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Martha Calling
     

Martha Calling

5.0 1
by Susan Meddaugh
 

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Martha's back and this time she's talking up a storm on the telephone! When she wins a free weekend for her and her family at the Come-On-Inn, the trouble really begins.

Overview

Martha's back and this time she's talking up a storm on the telephone! When she wins a free weekend for her and her family at the Come-On-Inn, the trouble really begins.

Editorial Reviews

Publishers Weekly - Publisher's Weekly
The second book about Martha the talking dog is "unsurprising but amusing," said PW. "Kids are sure to be drawn in once again by Meddaugh's witty and unaffected cartooning." Ages 4-8. (Oct.)
Children's Literature - Susie Wilde
Those who fell in love with Susan Meddaugh's Martha, the talking hound in Martha Speaks will welcome the sequel, Martha Calling with open hearts. Talented Martha, who catches a Frisbee and talks with the same amount of ease, wins a phone contest that earns her family a wonderful weekend at a resort that doesn't allow dogs. Meddaugh's spirited writing is infectious, even her characters respond with playful good-humor and creatively handle the silly situations that arise. Hidden within this hilarious tale are messages about prejudice and family love so strong that it changes rules.
Children's Literature - Jan Lieberman
In this sequel to Martha Speaks, Martha, the talking dog, enters contests and wins a weekend for 4 at the Come-On-Inn. Big Problem! No Dogs Allowed! Disguised as 'grandma,' confined to a wheelchair, Martha orders room service. Chicken and steak bones soon litter the room. The maid, seeing the bones, suspects that the sleeping dog has eaten 'grandma.' A hilarious ending with Martha having the last word!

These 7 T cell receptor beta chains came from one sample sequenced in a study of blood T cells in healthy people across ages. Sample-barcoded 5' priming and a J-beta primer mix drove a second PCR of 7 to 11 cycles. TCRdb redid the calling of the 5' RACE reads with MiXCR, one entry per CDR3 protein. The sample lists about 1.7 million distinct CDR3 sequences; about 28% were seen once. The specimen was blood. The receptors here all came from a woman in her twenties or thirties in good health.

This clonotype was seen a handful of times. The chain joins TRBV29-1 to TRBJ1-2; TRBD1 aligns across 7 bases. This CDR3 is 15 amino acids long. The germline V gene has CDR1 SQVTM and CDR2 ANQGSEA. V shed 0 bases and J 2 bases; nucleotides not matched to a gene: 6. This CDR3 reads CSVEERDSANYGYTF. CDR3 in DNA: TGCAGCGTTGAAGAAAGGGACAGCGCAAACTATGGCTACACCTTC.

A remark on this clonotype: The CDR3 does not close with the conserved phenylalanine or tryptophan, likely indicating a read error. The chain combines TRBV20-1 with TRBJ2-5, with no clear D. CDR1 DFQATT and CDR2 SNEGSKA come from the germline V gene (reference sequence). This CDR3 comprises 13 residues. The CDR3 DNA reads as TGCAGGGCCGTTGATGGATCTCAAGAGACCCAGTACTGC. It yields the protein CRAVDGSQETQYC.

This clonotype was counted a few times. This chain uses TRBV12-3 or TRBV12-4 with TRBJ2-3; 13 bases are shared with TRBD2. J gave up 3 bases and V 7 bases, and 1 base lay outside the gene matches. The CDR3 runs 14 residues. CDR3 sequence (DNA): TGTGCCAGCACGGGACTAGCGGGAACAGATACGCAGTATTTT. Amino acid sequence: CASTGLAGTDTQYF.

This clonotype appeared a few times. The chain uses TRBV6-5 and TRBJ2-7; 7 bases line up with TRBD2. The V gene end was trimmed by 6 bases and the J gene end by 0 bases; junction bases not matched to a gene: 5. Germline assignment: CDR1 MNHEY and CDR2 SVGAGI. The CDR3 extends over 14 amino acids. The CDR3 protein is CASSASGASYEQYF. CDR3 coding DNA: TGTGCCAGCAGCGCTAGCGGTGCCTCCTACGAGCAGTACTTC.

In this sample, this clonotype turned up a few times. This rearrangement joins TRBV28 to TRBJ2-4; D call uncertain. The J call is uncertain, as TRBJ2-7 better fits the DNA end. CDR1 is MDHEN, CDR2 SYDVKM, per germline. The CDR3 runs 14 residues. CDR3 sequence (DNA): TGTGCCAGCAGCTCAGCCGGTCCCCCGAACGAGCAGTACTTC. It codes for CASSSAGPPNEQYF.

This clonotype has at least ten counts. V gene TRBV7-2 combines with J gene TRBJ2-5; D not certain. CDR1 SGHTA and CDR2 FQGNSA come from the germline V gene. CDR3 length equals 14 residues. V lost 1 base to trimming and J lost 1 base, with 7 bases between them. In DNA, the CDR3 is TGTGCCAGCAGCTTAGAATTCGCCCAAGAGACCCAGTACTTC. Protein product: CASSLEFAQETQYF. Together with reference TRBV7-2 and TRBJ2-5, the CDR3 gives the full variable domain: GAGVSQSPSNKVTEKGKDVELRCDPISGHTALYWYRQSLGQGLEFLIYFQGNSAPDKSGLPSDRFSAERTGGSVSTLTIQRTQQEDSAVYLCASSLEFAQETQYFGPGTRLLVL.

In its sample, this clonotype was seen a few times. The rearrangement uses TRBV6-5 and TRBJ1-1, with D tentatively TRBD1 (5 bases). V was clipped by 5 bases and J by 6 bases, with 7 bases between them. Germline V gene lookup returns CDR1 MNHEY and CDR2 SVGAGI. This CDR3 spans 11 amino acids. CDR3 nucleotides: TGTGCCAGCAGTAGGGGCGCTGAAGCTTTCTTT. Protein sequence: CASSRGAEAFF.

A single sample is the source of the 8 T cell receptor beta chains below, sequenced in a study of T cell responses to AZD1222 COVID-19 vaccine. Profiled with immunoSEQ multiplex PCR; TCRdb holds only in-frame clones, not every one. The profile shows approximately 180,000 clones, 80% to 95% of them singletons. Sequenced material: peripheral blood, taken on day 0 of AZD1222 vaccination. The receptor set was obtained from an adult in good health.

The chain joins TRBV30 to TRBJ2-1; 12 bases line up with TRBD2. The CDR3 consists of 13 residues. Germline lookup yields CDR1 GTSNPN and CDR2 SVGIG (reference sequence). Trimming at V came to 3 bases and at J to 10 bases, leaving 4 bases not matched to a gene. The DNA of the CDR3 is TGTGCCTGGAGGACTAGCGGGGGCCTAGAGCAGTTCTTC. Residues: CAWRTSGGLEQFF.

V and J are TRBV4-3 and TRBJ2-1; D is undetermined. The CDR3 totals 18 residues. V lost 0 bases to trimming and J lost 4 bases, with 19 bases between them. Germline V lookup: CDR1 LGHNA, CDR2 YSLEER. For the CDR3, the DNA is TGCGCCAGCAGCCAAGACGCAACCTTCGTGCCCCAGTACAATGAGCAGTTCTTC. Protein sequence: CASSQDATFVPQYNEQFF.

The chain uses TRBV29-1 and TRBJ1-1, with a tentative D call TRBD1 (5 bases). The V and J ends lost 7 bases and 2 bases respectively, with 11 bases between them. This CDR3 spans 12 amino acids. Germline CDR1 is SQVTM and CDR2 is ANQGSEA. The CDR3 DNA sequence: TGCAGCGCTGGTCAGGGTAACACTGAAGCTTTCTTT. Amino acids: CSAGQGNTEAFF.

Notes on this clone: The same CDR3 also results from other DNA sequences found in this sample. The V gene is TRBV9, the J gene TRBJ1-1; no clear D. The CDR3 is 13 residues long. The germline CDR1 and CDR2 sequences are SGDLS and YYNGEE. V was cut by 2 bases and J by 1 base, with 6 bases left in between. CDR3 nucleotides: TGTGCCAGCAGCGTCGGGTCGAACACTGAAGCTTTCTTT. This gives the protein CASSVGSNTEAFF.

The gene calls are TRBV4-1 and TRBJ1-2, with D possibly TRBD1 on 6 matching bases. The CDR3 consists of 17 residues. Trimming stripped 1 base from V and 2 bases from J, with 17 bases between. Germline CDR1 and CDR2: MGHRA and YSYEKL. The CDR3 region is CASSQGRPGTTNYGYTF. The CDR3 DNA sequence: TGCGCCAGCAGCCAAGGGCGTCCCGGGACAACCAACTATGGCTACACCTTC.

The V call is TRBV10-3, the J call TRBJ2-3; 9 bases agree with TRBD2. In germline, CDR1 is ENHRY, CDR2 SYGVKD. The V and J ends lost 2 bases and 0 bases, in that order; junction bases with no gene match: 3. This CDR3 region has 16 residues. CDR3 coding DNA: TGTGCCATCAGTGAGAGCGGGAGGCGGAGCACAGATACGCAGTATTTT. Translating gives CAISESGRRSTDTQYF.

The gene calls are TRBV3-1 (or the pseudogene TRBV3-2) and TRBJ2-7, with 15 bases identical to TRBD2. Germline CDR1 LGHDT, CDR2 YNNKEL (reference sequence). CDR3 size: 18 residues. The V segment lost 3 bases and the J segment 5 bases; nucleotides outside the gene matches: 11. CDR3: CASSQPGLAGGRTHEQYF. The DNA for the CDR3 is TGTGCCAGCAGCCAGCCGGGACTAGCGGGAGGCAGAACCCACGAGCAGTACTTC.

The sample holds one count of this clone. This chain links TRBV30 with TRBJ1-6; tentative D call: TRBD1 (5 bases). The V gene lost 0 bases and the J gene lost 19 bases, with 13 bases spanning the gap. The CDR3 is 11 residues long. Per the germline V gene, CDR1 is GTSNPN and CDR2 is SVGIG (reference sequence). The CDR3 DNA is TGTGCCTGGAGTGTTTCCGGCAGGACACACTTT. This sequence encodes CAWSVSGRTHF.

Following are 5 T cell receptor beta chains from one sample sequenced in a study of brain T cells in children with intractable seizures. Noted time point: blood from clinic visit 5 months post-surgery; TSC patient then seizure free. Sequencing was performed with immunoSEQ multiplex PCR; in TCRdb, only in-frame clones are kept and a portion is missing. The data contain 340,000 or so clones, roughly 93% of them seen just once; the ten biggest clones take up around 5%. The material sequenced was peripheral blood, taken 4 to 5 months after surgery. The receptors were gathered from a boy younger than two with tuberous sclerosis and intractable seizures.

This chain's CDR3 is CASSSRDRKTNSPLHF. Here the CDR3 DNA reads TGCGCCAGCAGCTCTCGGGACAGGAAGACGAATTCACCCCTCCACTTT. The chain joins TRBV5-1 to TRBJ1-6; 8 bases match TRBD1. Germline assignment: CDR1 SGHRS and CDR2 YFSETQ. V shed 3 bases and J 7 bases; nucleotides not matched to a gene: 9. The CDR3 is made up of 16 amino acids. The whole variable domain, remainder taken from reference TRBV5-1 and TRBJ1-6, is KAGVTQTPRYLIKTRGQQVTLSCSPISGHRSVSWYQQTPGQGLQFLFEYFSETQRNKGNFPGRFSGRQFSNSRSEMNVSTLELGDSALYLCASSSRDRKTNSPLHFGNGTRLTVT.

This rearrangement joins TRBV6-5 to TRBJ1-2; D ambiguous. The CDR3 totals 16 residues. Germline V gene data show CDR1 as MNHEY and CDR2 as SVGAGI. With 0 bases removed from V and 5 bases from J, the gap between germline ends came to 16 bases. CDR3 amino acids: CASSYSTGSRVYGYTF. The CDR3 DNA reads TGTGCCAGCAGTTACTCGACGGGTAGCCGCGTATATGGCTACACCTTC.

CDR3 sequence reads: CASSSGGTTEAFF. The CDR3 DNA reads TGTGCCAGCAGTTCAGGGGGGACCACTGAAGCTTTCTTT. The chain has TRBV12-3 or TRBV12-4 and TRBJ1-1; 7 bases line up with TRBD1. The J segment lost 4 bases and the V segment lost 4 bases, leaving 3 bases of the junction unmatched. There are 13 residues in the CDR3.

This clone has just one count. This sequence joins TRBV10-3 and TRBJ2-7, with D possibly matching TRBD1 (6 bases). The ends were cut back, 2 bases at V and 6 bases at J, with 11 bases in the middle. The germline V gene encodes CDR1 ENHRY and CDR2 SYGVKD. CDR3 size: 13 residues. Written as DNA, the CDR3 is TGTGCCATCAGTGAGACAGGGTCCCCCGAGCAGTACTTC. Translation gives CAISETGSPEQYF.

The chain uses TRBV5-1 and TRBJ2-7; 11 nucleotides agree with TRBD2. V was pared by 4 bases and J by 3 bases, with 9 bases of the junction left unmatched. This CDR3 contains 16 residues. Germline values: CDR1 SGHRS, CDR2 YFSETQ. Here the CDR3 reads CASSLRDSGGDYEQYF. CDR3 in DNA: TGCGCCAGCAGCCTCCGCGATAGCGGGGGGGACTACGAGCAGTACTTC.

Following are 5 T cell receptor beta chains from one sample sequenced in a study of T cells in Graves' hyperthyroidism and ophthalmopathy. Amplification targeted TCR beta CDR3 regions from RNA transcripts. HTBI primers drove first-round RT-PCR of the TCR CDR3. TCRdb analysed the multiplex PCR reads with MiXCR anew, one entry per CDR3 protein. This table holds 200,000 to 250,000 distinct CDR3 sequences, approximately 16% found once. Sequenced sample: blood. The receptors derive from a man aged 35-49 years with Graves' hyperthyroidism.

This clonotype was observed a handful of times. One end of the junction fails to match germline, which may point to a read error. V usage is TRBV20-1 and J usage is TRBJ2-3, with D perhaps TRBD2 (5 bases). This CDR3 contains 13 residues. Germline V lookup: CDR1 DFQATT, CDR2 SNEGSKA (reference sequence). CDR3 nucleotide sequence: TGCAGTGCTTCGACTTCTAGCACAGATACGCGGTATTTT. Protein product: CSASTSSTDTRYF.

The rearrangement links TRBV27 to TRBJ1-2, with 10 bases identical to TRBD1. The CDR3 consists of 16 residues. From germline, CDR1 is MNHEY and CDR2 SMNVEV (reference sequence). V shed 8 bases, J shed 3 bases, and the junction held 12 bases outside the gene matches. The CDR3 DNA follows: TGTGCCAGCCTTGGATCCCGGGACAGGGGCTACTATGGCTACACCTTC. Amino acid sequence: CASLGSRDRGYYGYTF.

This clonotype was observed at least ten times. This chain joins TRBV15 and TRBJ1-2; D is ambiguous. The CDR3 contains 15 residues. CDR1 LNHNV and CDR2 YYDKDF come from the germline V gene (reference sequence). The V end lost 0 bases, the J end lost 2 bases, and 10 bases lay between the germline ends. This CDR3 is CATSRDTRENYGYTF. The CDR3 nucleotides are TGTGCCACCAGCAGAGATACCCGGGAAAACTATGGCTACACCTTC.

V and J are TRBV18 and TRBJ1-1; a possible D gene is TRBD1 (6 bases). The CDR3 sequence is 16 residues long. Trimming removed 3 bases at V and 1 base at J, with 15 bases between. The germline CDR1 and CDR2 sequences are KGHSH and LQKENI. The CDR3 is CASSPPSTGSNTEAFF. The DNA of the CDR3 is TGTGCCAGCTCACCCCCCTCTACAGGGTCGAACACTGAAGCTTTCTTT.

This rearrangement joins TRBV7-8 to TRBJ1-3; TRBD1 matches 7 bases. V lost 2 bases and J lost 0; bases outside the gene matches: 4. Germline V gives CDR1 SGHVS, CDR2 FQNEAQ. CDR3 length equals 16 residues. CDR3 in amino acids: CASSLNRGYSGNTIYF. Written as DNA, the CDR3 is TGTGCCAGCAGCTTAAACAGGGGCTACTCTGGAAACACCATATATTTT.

School Library Journal
K-Gr 3-Martha, the loquacious pup introduced in Martha Speaks (Houghton, 1992), keeps up her nonstop chatter- this time on the telephone. When she answers a radio call-in contest question and wins a weekend for four at the Come-On-Inn, she's delighted-until she finds out that dogs are not allowed. Dressed as a grandmother and plunked in a wheelchair, she and her family set off for their holiday, and mayhem ensues as Martha, ever angry at the inn's exclusionary policy, cannot remain calm. The unadorned text takes second place to the hilarious dialogue balloons, and to the action-packed cartoons that show the family outing and an angry pooch that just can't seem to stay in character as an elderly woman. All ends well, though, as Martha eloquently presents her position, mustering up the support of the other guests. Bled spreads in popsicle colors, with crazy patterns and zany antics, add the perfect touch to this selection that calls up laughs galore.-Trev Jones, School Library Journal
Ilene Cooper
What a dog! Martha was introduced in "Martha Speaks" (1992), in which she swallows a can of alphabet soup. The letters go to her brain instead of her stomach, Martha starts talking, and now she won't shut up: "Me . . . meat . . . meatloaf, I like those words." But there are three words Martha hates, "No Dogs Allowed." When Martha wins a trip to the Come-On-Inn, the family have to dress her as their grandmother to avoid the no-pets rule. Martha makes a few faux pas like jumping up to catch a Frisbee, but mostly she remains undercover--and bored. With nothing to do, she orders in a pile of meat from room service and becomes so sleepy and bloated that when she's spotted by guests, someone yells, "A dog has eaten Grandma!" The commotion raises Martha from her stupor, and she makes an impassioned plea: "No Dogs Allowed! I can't believe it! Dogs have been by your side since you were in caves . . . and we still can't go into a restaurant and order a steak." The guests are moved. The Come-On-Inn changes policy, changes its name to the Sit-n-Stay Inn, and now pets are allowed, and business is "grreat!" The bright cartoon-style art is incredibly clever, both in execution and the way Meddaugh uses balloons to convey textual asides. A droll doggie delight that isn't just for the picture-book crowd.